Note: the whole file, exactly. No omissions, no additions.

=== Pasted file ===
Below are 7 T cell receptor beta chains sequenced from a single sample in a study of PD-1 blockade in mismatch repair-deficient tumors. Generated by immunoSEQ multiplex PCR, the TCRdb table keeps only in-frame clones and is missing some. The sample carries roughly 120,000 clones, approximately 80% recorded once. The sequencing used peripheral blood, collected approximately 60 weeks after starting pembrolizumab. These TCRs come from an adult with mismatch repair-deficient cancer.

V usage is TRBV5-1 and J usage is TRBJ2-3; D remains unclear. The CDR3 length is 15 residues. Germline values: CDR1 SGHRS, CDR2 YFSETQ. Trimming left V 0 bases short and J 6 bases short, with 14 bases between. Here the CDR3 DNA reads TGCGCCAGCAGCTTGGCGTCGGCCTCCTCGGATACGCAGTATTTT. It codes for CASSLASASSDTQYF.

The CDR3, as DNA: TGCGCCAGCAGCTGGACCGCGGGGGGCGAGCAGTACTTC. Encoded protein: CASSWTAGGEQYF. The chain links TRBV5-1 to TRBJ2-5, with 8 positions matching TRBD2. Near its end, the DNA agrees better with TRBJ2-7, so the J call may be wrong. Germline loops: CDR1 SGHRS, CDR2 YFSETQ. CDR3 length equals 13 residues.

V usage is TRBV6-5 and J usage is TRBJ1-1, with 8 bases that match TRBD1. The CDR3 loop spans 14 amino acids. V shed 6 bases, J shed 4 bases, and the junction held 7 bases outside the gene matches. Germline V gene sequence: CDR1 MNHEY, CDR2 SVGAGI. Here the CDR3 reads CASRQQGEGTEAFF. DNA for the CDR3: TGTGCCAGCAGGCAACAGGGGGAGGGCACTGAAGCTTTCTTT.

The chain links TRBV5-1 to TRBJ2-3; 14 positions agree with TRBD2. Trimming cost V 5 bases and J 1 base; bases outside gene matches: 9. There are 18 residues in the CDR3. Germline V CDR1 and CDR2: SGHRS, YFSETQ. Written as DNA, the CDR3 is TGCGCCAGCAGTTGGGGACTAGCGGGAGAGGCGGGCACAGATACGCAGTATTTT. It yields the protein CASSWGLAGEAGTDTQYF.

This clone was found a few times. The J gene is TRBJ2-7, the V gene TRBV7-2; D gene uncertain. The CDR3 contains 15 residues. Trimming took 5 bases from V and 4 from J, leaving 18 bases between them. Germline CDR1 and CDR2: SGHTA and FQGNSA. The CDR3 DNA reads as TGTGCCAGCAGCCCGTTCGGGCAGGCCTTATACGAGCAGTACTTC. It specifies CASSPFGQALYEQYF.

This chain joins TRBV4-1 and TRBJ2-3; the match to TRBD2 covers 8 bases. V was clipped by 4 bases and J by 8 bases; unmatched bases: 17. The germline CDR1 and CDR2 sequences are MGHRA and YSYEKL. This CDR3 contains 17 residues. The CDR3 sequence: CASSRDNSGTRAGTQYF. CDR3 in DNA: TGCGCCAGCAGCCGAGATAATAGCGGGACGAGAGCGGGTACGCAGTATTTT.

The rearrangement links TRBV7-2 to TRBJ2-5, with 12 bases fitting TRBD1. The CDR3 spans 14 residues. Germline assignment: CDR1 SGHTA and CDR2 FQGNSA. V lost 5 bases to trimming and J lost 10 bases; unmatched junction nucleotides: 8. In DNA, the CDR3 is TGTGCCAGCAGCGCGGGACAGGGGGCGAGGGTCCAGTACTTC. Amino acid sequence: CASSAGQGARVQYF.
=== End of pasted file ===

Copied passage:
Below are 7 T cell receptor beta chains sequenced from a single sample in a study of PD-1 blockade in mismatch repair-deficient tumors. Generated by immunoSEQ multiplex PCR, the TCRdb table keeps only in-frame clones and is missing some. The sample carries roughly 120,000 clones, approximately 80% recorded once. The sequencing used peripheral blood, collected approximately 60 weeks after starting pembrolizumab. These TCRs come from an adult with mismatch repair-deficient cancer.

V usage is TRBV5-1 and J usage is TRBJ2-3; D remains unclear. The CDR3 length is 15 residues. Germline values: CDR1 SGHRS, CDR2 YFSETQ. Trimming left V 0 bases short and J 6 bases short, with 14 bases between. Here the CDR3 DNA reads TGCGCCAGCAGCTTGGCGTCGGCCTCCTCGGATACGCAGTATTTT. It codes for CASSLASASSDTQYF.

The CDR3, as DNA: TGCGCCAGCAGCTGGACCGCGGGGGGCGAGCAGTACTTC. Encoded protein: CASSWTAGGEQYF. The chain links TRBV5-1 to TRBJ2-5, with 8 positions matching TRBD2. Near its end, the DNA agrees better with TRBJ2-7, so the J call may be wrong. Germline loops: CDR1 SGHRS, CDR2 YFSETQ. CDR3 length equals 13 residues.

V usage is TRBV6-5 and J usage is TRBJ1-1, with 8 bases that match TRBD1. The CDR3 loop spans 14 amino acids. V shed 6 bases, J shed 4 bases, and the junction held 7 bases outside the gene matches. Germline V gene sequence: CDR1 MNHEY, CDR2 SVGAGI. Here the CDR3 reads CASRQQGEGTEAFF. DNA for the CDR3: TGTGCCAGCAGGCAACAGGGGGAGGGCACTGAAGCTTTCTTT.

The chain links TRBV5-1 to TRBJ2-3; 14 positions agree with TRBD2. Trimming cost V 5 bases and J 1 base; bases outside gene matches: 9. There are 18 residues in the CDR3. Germline V CDR1 and CDR2: SGHRS, YFSETQ. Written as DNA, the CDR3 is TGCGCCAGCAGTTGGGGACTAGCGGGAGAGGCGGGCACAGATACGCAGTATTTT. It yields the protein CASSWGLAGEAGTDTQYF.

This clone was found a few times. The J gene is TRBJ2-7, the V gene TRBV7-2; D gene uncertain. The CDR3 contains 15 residues. Trimming took 5 bases from V and 4 from J, leaving 18 bases between them. Germline CDR1 and CDR2: SGHTA and FQGNSA. The CDR3 DNA reads as TGTGCCAGCAGCCCGTTCGGGCAGGCCTTATACGAGCAGTACTTC. It specifies CASSPFGQALYEQYF.

This chain joins TRBV4-1 and TRBJ2-3; the match to TRBD2 covers 8 bases. V was clipped by 4 bases and J by 8 bases; unmatched bases: 17. The germline CDR1 and CDR2 sequences are MGHRA and YSYEKL. This CDR3 contains 17 residues. The CDR3 sequence: CASSRDNSGTRAGTQYF. CDR3 in DNA: TGCGCCAGCAGCCGAGATAATAGCGGGACGAGAGCGGGTACGCAGTATTTT.

The rearrangement links TRBV7-2 to TRBJ2-5, with 12 bases fitting TRBD1. The CDR3 spans 14 residues. Germline assignment: CDR1 SGHTA and CDR2 FQGNSA. V lost 5 bases to trimming and J lost 10 bases; unmatched junction nucleotides: 8. In DNA, the CDR3 is TGTGCCAGCAGCGCGGGACAGGGGGCGAGGGTCCAGTACTTC. Amino acid sequence: CASSAGQGARVQYF.